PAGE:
At this point you might be saying, “But it happened to me. I can only eat 1500 calories now or I gain weight”. On average people underestimate the calories they consume by about 40%. Studies like THIS have shown this with self reporting calories. Participants under estimated calories consumed by 47% on average and over reported activity by 51% on average. If you weigh your food and count every gram, that 1500 calories is probably more like 2000 or even 2500 calories. This is quite common and feeds into the myth of starvation mode. We see people posting “Here is my day, it was about 1500 calories” and it is 4 meals with a dessert that is at least 2500 calories. 2500 calories for a typical woman that isn’t very active would be a weight gain level in most cases. But they spread the myth that “starvation mode from doing 1100 calories means I now eat 1500 and gain weight” when in reality, they were eating far more than that because they were not accurately weighing and tracking their food. Eating this way, you eat very nutrient dense foods like animal proteins which can look like a lot less food than the processed foods in a standard American diet. But you get so many vitamins and minerals eating this way because the food is so nutrient dense, so the volume is less even though you are getting more nutrients. This can also lead to a skewed view on what you are really eating.
The truth about metabolic adaptation is this. Yes, your calorie expenditure will slow down some when you lose weight and thus you need to eat less to maintain. But it isn’t due to “starvation mode”. Just think about losing 100 pounds, that is 100 pounds you don’t have to carry around all day long. And all those tissues (fat cells) that don’t need energy all day long and aren’t needed anymore. It’s like exercising with a 100-pound backpack versus exercising without the extra 100 pounds. The energy used to work out with that extra 100 pounds is huge! So, having to carry around 100 pounds less weight all day long will naturally require less calories to maintain your new weight. But that will happen no matter how you lose weight.
Restricting calories a lot (like under 1000 calories a day) for months and month can result is some incremental reductions or metabolic adaptions to the metabolism. But that is where over feeding days will help reduce those effects. Adding overfeeding days limits the metabolic adaptation and keeps the metabolism going. We made these new Cleanse plus PSMF meal plans that include overfeeding days as a great example of this HERE. But, if weight loss is the goal, never eat if not hungry. So, doing overfeeding based on your hunger signals instead of planning them on a specific day can be a better strategy. But if you simply don’t ever get hungry and never get increased hunger days, add an overfeeding day occasionally to prevent too much adaptation.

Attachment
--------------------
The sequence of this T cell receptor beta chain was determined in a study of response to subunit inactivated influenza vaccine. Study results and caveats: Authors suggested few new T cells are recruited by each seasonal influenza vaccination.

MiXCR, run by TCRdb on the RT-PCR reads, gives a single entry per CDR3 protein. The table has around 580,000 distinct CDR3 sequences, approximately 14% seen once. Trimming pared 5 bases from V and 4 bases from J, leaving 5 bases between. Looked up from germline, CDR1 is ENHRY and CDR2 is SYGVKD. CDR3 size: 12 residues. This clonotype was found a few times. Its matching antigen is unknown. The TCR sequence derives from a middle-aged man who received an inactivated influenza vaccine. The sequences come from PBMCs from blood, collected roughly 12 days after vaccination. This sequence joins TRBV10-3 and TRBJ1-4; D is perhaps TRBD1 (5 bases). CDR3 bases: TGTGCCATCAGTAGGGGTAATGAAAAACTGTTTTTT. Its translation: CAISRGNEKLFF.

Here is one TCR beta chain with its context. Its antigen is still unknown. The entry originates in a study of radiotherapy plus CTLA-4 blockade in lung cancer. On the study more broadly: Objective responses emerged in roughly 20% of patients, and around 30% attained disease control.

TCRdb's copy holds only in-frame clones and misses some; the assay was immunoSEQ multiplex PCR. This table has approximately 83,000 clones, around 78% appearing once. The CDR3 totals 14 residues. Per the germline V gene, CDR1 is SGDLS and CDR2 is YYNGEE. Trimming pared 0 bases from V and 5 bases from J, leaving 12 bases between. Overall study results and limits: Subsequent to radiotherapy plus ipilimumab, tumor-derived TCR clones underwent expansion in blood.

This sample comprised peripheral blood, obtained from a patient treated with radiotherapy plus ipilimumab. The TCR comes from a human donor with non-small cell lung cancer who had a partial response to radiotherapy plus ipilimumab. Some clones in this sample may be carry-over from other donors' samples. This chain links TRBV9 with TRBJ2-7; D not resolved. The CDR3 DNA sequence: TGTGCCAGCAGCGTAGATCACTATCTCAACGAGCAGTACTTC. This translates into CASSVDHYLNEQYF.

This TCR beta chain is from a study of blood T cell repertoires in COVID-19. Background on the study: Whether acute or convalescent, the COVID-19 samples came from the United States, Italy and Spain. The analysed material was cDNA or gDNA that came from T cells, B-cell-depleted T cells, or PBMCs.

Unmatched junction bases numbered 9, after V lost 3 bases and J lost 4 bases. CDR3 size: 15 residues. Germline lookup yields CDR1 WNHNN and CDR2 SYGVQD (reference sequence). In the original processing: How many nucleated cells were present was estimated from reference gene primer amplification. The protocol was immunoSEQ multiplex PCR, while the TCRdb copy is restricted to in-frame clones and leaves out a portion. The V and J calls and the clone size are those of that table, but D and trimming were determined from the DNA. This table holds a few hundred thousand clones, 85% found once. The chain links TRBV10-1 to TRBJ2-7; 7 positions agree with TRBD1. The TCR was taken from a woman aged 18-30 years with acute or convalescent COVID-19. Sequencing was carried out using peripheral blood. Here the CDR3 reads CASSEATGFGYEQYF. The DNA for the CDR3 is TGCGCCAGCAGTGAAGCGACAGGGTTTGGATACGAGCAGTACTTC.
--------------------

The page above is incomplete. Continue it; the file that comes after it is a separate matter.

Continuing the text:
This will happen with any weight loss, regardless of the diet used to lose the weight; low carb, low fat, or any method of losing weight. So, the choice is to stay obese and suffer the consequences of that obesity. Insulin resistance, high blood pressure, higher fasting insulin and the myriad of health problems that come with obesity. Or to lose the weight and as a result of not having to carry around all that extra weight all day long, eat slightly less calories in maintenance. What this points out is the need to see this as a lifestyle, not a diet. That is how you succeed long term. Thinking you can lose the weight with keto and then go back to your old habits that made you gain the weight in the first place, without gaining it all back again, is just not reality. You must stick with this lifestyle long term and find ways to enjoy the foods you love while keeping on track. That is what our cookbooks enable you to do. I have just about every recipe you can image made into a healthified version. So you can indulge in family favorite recipes while staying on track and making this a lifestyle.
What I find really interesting is how people think that having a protein sparing modified fasting day is too extreme yet they will recommend fasting for days or only eat every other day. Eating the most nutrient-dense food and just enough to help maintain lean mass is much less extreme than eating nothing.
To learn more on starvation mode and how much fat you need, check out our YouTube Video with Dr. Ted Naiman!
Every Saturday at 11am central, we have a LIVE YouTube video that you can join and get your questions answered!